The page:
Maureen Werrbach (00:27:55) – Nobody’s stressed. Everyone’s on track with everything. Like people got open space to, like, think about this. I think this is probably one of the most common issues with anything. Not even just accountability. But like any change in business or thing we have to think about in business is waiting for the right time. I don’t think actually ever happens because there’s always, you know, someone going on the train leave someone leaving, someone that needs supervision or a pip,, hiring new people and onboarding them and getting them used to the ropes, offering new services, putting together new, you know, programs or offering. There’s always something going on that can feel like it needs to take precedence. So I totally get what you’re saying.


Abby Morgan (00:28:38) – Yeah, I think I can count on one hand, in the almost six years that we’ve been open that I was like, I think I finished everything.


Abby Morgan (00:28:48) – Yeah, yeah, this is okay.


Abby Morgan (00:28:50) – I must be missing something. Literally, on one hand, in the whole time I’ve had this practice that I think I everything in my to do list in my brain and my literal to do list had been checked off, and I could just sit and exhale.


Abby Morgan (00:29:00) – Yeah.


Maureen Werrbach (00:29:01) – So okay, well, I like what you put out there, so I will be holding you accountable to that.


Abby Morgan (00:29:08) – I appreciate it I.


Maureen Werrbach (00:29:09) – Do appreciate you coming on and sharing and being vulnerable and talking about something that we all experience, which is the ups and downs of business ownership, the transitional periods. None of us are immune to that at any size in our practice. And you’ll likely have those experiences if you are ever a, you know, 30 person practice. People who have three people have had this experience. And I think it’s just this common humanity of like, I guess, me wanting to validate that that experience is 100% common in all of us and will probably likely happen more in the future as well. And it’s on us to sort of remember that these are not like unique, rare instances that are only happening to you or only happening to me, but a common theme in business ownership, which can sometimes make it feel a little easier when it feels heavy.


Abby Morgan (00:30:02) – Yeah, absolutely.


Abby Morgan (00:30:03) – Thank you so.


Abby Morgan (00:30:04) – Much. I appreciate you having me on and everything that you do for practice owners, it just it makes things so much better, so much easier. So I appreciate all your time.


Maureen Werrbach (00:30:13) – Yeah, I appreciate that. Well thanks for coming on.


Abby Morgan (00:30:15) – Yeah. Have a great day.


Maureen Werrbach (00:30:16) – You too. Thanks for listening. Give us five stars on whatever podcast streaming service you use and I’ll see you next week.

Thanks For Listening

Thanks for listening to the group practice exchange podcast. Like what you heard? Give us five stars on whatever platform you’re listening from. Need extra suppor? Join The Exchange, a membership community just for group practice owners with monthly office hours, live webinars, and a library of trainings ready for you to dive into visit www dot members dot the group practice exchange dot com forward slash exchange. See you next week.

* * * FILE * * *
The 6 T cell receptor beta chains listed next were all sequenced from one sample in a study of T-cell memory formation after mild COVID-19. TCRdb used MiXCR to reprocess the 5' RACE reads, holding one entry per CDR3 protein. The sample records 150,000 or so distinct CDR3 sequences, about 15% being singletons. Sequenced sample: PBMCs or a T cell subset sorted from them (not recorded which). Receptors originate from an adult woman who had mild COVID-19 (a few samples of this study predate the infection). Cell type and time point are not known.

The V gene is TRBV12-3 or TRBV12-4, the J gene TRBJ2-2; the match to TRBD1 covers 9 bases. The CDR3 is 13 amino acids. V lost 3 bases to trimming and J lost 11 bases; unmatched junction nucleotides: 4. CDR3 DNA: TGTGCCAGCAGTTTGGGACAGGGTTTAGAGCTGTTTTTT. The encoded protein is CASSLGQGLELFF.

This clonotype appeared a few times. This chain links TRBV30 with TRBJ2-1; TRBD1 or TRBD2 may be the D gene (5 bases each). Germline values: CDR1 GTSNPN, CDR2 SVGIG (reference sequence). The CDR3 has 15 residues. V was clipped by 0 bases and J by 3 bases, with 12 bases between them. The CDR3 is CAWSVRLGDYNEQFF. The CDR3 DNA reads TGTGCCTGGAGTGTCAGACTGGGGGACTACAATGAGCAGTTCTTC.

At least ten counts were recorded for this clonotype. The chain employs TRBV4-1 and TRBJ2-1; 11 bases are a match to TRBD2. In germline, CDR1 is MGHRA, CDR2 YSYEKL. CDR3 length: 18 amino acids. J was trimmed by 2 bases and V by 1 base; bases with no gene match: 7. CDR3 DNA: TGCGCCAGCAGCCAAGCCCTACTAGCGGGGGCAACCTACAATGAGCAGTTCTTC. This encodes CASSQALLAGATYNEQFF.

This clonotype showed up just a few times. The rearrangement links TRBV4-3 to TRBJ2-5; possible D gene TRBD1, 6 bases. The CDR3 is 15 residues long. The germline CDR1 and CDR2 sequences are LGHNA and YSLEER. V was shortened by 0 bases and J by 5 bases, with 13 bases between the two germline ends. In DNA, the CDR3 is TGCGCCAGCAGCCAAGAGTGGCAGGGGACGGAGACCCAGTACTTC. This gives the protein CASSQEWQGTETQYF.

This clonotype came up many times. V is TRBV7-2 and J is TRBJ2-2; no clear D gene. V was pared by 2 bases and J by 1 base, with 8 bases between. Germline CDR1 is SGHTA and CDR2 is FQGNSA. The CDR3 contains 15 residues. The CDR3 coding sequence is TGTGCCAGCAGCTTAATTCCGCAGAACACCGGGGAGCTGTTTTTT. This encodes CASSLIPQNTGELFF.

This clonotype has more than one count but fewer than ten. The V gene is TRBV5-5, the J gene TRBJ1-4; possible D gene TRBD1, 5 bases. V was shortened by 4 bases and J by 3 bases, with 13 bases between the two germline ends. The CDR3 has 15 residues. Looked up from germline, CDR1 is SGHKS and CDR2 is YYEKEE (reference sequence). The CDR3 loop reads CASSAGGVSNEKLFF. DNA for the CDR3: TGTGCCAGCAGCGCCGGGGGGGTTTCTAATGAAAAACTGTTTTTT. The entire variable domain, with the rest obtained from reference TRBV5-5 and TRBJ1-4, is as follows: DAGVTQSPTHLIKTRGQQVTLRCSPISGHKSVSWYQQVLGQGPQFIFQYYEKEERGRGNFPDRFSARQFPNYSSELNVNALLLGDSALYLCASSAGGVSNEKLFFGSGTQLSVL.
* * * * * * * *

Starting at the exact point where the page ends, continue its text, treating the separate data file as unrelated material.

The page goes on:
Here are the resources and guides we recommend based on this episode

Specialized Accounting for Private Practice

At GreenOak Accounting, we offer accounting services that cater specifically to solo and group therapy practices. Our services range from bookkeeping to budgeting & forecasting, Profit First support, profitability analysis, payroll, tax preparation, compensation analysis, and much more.

Through working with over 100+ therapist clients, we have seen what works and what doesn’t, so our team can help guide you on the path to financial. Our specialized services can be customized based on the size and needs of your private practice.

For more information about our packages and the different ways to work with us, please visit our website at and schedule a complimentary consultation with one of our team members!

therapy notes

*Need a good EHR for your group practice? TherapyNotes is it. I’ve been using it for years in my own group practice, and it does really well when it comes to having the features group practice owners need. Try it out for FREE for 2 months by clicking here.

* I am an affiliate for some of the businesses I recommend. These are companies that I use in my own group practice, and make recommendations based off of my experience with them. When you use some of these companies through my links, I receive compensation, which helps me continue to offer great free information on my podcast, blog, Facebook group, and website.

Related Episodes


Episode 53: Your Word of the Year

24 MIN

Episode 215 | Profit First for Therapists with Julie Herres


Episode 148 | Mindset Shifts Around Busyness with Rebecca Burton

13 MIN

Episode 72 | Performance Improvement Plans

30 MIN

Episode 238 | Implementing The Accountability Equation™ with Abby Morgan

33 MIN

Episode 152 | Business Made Simple with Don Miller

Meet your host


Maureen Werrbach is a psychotherapist, group practice owner and group practice coach. Learn more about her coaching services here:


The show

The podcast is structured so that you get practice building tips in small doses, where an episode can be listened to (and a group practice building lesson can be learned) in a single car ride.

Episodes are structured into categories: coaching sessions where I coach a group practice owner on a specific topic, tips of the day by yours truly, real talk where you get to be a fly on the wall while an established group practice owner and I talk about the highs and lows of ownership, and trainings done by experts in the field.

Don’t miss an episode! Download The Group Practice Exchange Podcast on iTunes, Stitcher or Google Play and don’t forget to subscribe and rate TGPE

* The content of this post is intended to serve as general advice and information. It is not to be taken as legal advice and may not account for all rules and regulations in every jurisdiction. For legal advice, please contact an attorney.

Subscribe To The Podcast

On your favorite player